D.C. company test runs 'virtual trade mission' to Israel

Washington Business Journal
BY MARTIN KADY II, Staff Reporter
April 12-18, 2002

The daily headlines from Israel are frightening enough to scuttle any notion of business travel to that region.

So rather than spending thousands of dollars on airfare, conference facilities, hotel reservations and security for a trip to one of the most volatile spots in the world, D.C.-based Tradebuilders is setting up a series of online meetings, networking sessions and chat rooms for a group of U.S. and Israeli tech companies to meet and discuss business opportunities.

Call it a virtual trade mission.

Israel has a top-notch reputation in fiber optics, telecom and security technologies. Israeli companies have an expanding presence in the United States, but the U.S. State Department as warned tourists and business people against traveling to Israel. That's where Tradebuilders has stepped in-trying to connect Israeli and U.S. tech firms using conferencing software.

"This confirms our business model; it's better than losing plane fare and hotel reservations," says Elizabeth Vazquez, president and founder of Tradebuilders, which shows companies how to use technology to further international trade. "This is not meant to replace travel altogether. It's meant to be the preparatory work."

Michael Lamm, program director for the Vienna-based U.S.-Israel Business Exchange, hopes that participants in the mission can separate business from world politics.

"There's this perception of Israel that there are bombings all the time, but for the business side, it should not affect a trade mission," Lamm says. "In business meetings, they try to keep the politics separate. I think there are a lot of Israeli companies that want to access the D.C. area."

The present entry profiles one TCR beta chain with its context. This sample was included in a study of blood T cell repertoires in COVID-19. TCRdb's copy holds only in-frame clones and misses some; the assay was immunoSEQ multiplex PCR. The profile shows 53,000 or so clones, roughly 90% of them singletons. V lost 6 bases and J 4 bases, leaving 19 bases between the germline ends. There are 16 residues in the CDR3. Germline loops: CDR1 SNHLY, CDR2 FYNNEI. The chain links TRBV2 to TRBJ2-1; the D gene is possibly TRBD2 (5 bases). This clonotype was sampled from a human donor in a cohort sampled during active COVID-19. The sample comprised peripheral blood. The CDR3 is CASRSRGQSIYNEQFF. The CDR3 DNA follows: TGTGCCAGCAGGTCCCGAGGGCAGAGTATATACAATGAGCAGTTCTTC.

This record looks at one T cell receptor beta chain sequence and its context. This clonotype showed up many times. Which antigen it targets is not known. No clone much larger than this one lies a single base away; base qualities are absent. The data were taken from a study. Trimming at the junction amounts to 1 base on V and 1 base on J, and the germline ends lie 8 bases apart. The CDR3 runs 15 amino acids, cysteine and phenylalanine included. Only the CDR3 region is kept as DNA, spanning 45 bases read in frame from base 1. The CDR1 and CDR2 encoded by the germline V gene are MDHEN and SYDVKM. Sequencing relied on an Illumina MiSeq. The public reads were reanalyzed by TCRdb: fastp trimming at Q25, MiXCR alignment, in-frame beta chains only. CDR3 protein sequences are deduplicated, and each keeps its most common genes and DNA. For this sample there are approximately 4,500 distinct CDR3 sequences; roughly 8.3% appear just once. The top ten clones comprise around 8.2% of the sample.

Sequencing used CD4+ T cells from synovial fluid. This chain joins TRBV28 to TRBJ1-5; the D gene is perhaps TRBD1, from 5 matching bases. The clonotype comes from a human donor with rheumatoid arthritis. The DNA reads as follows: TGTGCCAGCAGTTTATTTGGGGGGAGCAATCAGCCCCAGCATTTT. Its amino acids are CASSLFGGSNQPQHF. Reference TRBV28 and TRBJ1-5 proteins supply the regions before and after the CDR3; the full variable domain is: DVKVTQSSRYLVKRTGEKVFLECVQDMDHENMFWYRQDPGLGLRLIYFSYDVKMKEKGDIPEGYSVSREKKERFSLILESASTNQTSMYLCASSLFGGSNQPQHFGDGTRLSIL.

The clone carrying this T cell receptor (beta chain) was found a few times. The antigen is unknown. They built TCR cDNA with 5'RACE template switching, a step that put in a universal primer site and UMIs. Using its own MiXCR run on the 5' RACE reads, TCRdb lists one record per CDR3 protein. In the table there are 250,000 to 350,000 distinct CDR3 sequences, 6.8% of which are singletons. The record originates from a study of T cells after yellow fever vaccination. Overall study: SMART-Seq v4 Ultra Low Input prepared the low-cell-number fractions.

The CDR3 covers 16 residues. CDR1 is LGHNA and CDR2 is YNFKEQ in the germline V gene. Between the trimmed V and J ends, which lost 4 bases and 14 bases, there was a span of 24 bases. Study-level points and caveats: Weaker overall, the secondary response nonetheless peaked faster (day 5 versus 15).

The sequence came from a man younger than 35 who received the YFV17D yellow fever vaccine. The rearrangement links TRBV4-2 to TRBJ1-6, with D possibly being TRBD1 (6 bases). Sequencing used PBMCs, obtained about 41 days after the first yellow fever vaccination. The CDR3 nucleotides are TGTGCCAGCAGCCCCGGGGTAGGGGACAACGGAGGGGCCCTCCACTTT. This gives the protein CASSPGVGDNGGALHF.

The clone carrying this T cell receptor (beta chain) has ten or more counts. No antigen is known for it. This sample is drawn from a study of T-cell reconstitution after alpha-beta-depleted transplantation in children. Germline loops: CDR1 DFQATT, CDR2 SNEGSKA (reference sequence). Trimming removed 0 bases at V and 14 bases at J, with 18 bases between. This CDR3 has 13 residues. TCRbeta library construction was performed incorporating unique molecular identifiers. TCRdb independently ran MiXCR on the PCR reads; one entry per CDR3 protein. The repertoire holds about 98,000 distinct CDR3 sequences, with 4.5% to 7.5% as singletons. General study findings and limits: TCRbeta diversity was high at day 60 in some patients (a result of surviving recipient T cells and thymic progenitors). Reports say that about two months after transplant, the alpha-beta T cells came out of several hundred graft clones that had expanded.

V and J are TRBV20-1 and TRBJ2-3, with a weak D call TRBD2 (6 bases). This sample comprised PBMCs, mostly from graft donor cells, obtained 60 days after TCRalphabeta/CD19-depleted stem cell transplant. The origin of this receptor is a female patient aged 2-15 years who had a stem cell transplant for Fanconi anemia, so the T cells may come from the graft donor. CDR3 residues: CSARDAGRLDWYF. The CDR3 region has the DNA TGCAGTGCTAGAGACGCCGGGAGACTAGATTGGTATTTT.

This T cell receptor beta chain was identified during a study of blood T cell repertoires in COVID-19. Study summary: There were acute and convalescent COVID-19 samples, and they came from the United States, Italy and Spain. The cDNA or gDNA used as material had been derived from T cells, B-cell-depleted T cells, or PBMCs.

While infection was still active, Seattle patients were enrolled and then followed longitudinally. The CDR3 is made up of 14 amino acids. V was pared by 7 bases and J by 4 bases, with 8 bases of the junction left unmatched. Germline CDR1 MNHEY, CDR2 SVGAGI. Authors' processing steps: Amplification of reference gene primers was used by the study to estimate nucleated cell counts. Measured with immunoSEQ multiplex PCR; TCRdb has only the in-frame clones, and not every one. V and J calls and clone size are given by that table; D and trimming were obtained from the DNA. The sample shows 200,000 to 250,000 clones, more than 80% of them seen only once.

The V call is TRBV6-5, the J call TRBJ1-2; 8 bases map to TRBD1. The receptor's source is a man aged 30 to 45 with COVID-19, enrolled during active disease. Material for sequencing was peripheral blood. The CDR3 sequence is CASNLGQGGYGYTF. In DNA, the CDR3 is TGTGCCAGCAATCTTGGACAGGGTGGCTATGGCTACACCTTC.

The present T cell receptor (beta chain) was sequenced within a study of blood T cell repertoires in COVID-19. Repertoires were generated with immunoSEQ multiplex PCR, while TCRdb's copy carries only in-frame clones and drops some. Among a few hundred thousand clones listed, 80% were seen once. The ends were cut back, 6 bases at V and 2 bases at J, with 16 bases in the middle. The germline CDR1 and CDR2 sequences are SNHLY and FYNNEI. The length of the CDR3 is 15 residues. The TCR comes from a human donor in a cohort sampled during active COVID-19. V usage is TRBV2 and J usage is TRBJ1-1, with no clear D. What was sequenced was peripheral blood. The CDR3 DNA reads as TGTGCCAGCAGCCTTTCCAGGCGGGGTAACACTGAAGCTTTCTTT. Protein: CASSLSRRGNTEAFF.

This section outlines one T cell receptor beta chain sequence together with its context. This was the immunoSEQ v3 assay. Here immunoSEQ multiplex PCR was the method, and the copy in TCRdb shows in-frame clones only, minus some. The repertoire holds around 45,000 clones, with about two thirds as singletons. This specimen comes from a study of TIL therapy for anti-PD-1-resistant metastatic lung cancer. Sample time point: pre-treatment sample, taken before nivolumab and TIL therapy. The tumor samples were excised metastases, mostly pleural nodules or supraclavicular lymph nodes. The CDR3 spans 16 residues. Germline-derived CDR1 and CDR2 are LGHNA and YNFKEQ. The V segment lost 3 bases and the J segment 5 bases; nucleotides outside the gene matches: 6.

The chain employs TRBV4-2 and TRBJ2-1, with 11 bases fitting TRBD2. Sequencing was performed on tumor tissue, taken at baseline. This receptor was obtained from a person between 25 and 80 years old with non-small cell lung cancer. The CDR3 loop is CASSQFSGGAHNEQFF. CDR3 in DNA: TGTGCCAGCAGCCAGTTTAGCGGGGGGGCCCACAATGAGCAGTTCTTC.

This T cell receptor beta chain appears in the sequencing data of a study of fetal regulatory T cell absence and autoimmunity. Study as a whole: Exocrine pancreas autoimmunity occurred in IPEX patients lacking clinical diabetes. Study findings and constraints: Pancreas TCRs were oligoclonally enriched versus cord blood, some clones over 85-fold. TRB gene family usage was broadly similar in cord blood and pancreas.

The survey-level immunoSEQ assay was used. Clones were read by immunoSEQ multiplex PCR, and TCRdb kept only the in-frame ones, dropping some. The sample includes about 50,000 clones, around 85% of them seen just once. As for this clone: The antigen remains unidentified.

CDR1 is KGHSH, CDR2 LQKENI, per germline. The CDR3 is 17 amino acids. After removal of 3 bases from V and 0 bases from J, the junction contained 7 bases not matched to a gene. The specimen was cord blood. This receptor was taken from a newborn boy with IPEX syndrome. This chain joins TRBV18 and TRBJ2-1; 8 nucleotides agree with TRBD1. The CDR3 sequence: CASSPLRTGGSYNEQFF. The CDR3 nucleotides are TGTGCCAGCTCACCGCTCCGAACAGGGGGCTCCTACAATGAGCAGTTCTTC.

Still, registration for this series of online meetings and networking sessions between U.S. and Israeli companies has been a bit slower than Vazquez had hoped. Vazquez expects about 50 registrants-she had hoped for 75-with equal numbers participating from Israel and the United States.

A virtual trade mission essentially is a secure Web site set up with various links to information, subject-specific chat rooms and planned online meetings. The event will wrap up with a large videoconference so participants can see one another and talk live.

The trade mission will last one month, from April 22 to May 22, and costs $250 per participant. Tradebuilders (www.tradebuilders.com) is the primary organizer and is building the technology behind the mission; it has lined up sponsors ranging from the U.S.-Israel Business Exchange (www.usibex.org) to the D.C. Tech Council (www.dctechcouncil.org).

The mission's Web site also has an online library and regulatory information related to trade.

Sonic Telecom, a Herndon-based videoconferencing and networking company, is helping set up the video conferences for the virtual trade mission. Beth Bush, Sonic's (www.sonictelecom.com) vice president of marketing, doesn't believe the Israeli-Palestinian conflict will stop U.S. and Israeli companies from striking deals durring the trade mission.

"The political and social environment are challenging, but it doesn't stop the progress of business," Bush says. "People don't want to travel to the Middle East now, but we can help connect them. If there was ever a need to use technology instead of travel, this is it."

Washington Business Journal, April 12-18, 2002, Page 6

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